Sunday, February 28, 2010

Emotion-focused vs. Emotionally-focused?

Entry for 28 February 2010:

I’ve been doing a lot of EFT training in the past month, and various interesting questions have appeared along the way. For example, when I was in Veldhoven in the Netherlands late January, some folks had recently done EFT Couples (EFT-C) training, which is rapidly emerging in the Netherlands.

So I went back and looked again to the issue of Emotion-focused (Greenberg, Paivio, Watson, Elliott et al., EFT-I) vs. Emotionally-Focused (Sue Johnson et al., EFT-C). Emotionally-Focused Therapy was used in Les Greenberg & Sue Johnson in their 1988 book on couples work. It appears that Les later corrected the usage to Emotion-focused, as part of his work with Sandra Paivio on their 1998 book. In the meantime, Sue Johnson kept the original usage, so that today both names are used but in different contexts. To further confuse things, Les has recently published a book on Emotion-Focused Therapy for Couples (2008), while the Emotionally-Focused Therapy for couples folks now also offer training in individual therapy.

Let’s analyze the two forms semantically, to see if this sheds any light:

1. Emotion-focused means “focused on emotion”. “Emotion” here is a noun, pointing to the idea that the therapy is really about emotion.

2. Emotionally-focused means “focused in an emotional manner”. “Emotionally” here is an adverb, describing the therapy as dramatic and emotionally powerful.

It seems to me that both descriptors refer to important aspects of EFT, regardless of how it is spelled and who is in the therapy room.

Thursday, February 11, 2010

Kilpatrick Braes

Entry for 6 February 2010:

For last week's Saturday Adventure, we took the train to Old Kilpatrick, down the River Clyde, just past Dalmuir. We got off at the Kilpatrick station, turned right down the main road, crossed under the rail line and the A82, and walked up and up and up into the Kilpatrick Braes. We walked uphill for at least an hour, pausing regularly to look around as Glasgow and Firth of Clyde gradually unfolded around us. Although it was a grey, misty day, the view was still stunning.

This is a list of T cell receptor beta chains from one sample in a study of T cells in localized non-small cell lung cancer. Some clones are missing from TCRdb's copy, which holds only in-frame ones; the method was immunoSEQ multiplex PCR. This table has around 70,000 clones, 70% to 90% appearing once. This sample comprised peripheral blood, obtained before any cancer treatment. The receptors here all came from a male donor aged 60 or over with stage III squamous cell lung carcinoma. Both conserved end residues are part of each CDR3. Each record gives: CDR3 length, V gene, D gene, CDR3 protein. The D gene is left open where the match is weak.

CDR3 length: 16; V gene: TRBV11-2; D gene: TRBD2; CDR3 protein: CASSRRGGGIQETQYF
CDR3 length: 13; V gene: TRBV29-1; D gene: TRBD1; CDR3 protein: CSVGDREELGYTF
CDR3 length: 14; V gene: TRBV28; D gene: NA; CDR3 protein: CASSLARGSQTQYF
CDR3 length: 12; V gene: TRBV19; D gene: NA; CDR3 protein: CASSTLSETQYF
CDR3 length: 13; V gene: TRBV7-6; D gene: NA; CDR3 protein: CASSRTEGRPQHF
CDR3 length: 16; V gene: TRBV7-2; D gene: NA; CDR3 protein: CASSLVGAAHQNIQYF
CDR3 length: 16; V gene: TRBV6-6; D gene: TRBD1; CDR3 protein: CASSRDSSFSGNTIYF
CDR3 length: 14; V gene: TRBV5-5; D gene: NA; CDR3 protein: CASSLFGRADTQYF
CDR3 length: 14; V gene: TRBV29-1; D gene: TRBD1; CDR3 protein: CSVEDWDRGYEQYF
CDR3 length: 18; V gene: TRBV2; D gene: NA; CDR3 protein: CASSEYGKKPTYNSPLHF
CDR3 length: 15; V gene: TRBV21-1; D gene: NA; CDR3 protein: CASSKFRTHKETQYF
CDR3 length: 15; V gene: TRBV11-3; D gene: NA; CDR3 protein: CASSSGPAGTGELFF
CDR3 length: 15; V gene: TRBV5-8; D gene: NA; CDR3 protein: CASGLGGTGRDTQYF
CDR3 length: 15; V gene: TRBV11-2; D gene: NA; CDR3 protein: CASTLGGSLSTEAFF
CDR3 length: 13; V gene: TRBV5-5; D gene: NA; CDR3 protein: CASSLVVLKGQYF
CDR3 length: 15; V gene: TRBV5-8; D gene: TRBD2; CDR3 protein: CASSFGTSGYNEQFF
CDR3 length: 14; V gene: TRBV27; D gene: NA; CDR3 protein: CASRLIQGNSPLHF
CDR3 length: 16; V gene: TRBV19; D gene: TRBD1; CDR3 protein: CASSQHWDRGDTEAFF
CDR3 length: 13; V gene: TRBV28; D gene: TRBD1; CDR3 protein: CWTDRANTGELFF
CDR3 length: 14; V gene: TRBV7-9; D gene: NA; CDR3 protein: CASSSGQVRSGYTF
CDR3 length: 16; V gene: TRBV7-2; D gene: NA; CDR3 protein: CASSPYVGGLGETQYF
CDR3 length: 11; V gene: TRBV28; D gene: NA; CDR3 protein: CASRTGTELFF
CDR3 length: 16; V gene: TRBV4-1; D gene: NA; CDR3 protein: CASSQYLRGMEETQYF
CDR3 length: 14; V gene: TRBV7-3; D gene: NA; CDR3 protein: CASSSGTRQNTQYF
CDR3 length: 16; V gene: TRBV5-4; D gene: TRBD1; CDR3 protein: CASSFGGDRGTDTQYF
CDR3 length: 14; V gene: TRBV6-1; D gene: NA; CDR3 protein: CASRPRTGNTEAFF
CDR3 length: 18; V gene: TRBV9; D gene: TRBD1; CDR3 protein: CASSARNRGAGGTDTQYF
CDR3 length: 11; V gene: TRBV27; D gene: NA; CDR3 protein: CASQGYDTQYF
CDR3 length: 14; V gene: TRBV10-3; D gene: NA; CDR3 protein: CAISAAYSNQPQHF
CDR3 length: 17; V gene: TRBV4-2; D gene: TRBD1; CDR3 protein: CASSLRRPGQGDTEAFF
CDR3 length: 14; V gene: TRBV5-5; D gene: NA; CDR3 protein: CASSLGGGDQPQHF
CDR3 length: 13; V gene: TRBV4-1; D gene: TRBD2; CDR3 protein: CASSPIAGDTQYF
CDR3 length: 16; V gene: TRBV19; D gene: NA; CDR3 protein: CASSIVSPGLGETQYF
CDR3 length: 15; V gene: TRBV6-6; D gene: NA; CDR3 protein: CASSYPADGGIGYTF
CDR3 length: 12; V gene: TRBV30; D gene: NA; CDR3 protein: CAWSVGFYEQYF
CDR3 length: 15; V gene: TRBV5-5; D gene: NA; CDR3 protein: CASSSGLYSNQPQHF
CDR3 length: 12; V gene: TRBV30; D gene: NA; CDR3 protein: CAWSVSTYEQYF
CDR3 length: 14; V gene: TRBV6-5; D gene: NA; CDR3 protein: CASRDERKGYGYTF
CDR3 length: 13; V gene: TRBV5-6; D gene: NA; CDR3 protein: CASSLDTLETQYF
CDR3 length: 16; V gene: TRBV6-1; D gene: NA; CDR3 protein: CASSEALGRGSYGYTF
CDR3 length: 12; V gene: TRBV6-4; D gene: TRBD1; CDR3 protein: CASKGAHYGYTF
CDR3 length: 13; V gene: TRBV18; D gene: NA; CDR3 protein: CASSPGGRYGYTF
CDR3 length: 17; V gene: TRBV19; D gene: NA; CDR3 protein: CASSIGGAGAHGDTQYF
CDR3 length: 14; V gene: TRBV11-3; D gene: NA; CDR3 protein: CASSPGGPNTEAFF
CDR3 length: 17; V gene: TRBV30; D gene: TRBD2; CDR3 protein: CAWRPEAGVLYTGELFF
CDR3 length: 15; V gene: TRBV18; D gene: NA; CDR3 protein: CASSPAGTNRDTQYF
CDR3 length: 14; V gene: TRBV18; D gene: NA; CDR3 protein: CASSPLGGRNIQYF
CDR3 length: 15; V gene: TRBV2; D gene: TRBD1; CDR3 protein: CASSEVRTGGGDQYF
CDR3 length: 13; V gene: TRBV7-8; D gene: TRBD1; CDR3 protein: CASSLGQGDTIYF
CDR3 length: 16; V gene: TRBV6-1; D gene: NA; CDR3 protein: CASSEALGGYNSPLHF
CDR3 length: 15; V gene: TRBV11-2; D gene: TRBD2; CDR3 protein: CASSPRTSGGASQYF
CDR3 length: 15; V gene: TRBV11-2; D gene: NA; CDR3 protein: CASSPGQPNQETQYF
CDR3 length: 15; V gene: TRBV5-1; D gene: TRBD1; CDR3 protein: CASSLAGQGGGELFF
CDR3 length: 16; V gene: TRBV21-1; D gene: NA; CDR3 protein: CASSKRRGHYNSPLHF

First, we saw the Erskine Bridge emerge from behind the village, looming over it. Soon, however, we were above it, and we could see the River Clyde twisting away east behind it, into the distance, a ribbon between the buildings Glasgow lining both sides.

We passed a farm and then the path became rough and steeper. We passed a little tree shrine by the side of the road, with children’s toys and Christmas ornaments nestled in the branches, telling a story that we could only guess at. As we walked further, the Erskine Bridge seemed to shrink beneath us, and we could see further east as far as the grey and mist would let us. We could see the Campsie Fells, and Bearsden and Milngavie. At this distance, it was the highrise blocks of flats and the tall buildings of the city centre that stood out to view. We looked west down the Firth of Clyde, but the ridge of the brae was in the way and we couldn’t see much. We pushed on, and finally reached the ridge so that we could see beyond it.

There in the distance was Dumbarton Rock, actually looking rather small from where we were. Beyond it, on the far side of the Firth, we could see the sweep of the coast and there was Greenock, a bit to the left of the point where the Firth makes its sharp left turn and heads south toward Ayrshire. And beyond that, the uplands that run west of Glasgow, forming the rest of the rim of the great bowl into which Glasgow is nestled. It was magnificent.